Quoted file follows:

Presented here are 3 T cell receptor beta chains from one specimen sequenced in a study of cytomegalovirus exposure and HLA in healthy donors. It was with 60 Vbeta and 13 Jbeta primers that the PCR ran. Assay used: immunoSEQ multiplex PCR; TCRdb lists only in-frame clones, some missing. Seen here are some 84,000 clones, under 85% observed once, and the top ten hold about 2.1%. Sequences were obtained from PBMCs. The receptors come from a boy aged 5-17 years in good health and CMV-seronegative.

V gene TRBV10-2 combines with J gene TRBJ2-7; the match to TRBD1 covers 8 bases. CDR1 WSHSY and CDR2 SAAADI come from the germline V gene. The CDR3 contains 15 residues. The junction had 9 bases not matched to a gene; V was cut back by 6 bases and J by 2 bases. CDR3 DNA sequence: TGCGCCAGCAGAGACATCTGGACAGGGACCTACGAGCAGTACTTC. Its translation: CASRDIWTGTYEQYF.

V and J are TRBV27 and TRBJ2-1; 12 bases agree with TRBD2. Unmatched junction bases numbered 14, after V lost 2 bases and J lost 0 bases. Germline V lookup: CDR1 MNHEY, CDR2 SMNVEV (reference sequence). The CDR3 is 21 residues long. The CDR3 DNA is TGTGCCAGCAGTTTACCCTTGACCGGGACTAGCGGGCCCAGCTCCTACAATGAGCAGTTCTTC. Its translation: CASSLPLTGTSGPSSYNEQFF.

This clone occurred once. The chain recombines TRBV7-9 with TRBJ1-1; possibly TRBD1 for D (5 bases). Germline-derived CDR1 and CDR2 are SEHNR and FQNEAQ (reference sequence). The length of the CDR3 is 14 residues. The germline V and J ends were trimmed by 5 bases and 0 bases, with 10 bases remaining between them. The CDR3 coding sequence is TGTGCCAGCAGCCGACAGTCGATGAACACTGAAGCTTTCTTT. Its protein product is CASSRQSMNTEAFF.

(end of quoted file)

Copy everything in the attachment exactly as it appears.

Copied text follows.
Presented here are 3 T cell receptor beta chains from one specimen sequenced in a study of cytomegalovirus exposure and HLA in healthy donors. It was with 60 Vbeta and 13 Jbeta primers that the PCR ran. Assay used: immunoSEQ multiplex PCR; TCRdb lists only in-frame clones, some missing. Seen here are some 84,000 clones, under 85% observed once, and the top ten hold about 2.1%. Sequences were obtained from PBMCs. The receptors come from a boy aged 5-17 years in good health and CMV-seronegative.

V gene TRBV10-2 combines with J gene TRBJ2-7; the match to TRBD1 covers 8 bases. CDR1 WSHSY and CDR2 SAAADI come from the germline V gene. The CDR3 contains 15 residues. The junction had 9 bases not matched to a gene; V was cut back by 6 bases and J by 2 bases. CDR3 DNA sequence: TGCGCCAGCAGAGACATCTGGACAGGGACCTACGAGCAGTACTTC. Its translation: CASRDIWTGTYEQYF.

V and J are TRBV27 and TRBJ2-1; 12 bases agree with TRBD2. Unmatched junction bases numbered 14, after V lost 2 bases and J lost 0 bases. Germline V lookup: CDR1 MNHEY, CDR2 SMNVEV (reference sequence). The CDR3 is 21 residues long. The CDR3 DNA is TGTGCCAGCAGTTTACCCTTGACCGGGACTAGCGGGCCCAGCTCCTACAATGAGCAGTTCTTC. Its translation: CASSLPLTGTSGPSSYNEQFF.

This clone occurred once. The chain recombines TRBV7-9 with TRBJ1-1; possibly TRBD1 for D (5 bases). Germline-derived CDR1 and CDR2 are SEHNR and FQNEAQ (reference sequence). The length of the CDR3 is 14 residues. The germline V and J ends were trimmed by 5 bases and 0 bases, with 10 bases remaining between them. The CDR3 coding sequence is TGTGCCAGCAGCCGACAGTCGATGAACACTGAAGCTTTCTTT. Its protein product is CASSRQSMNTEAFF.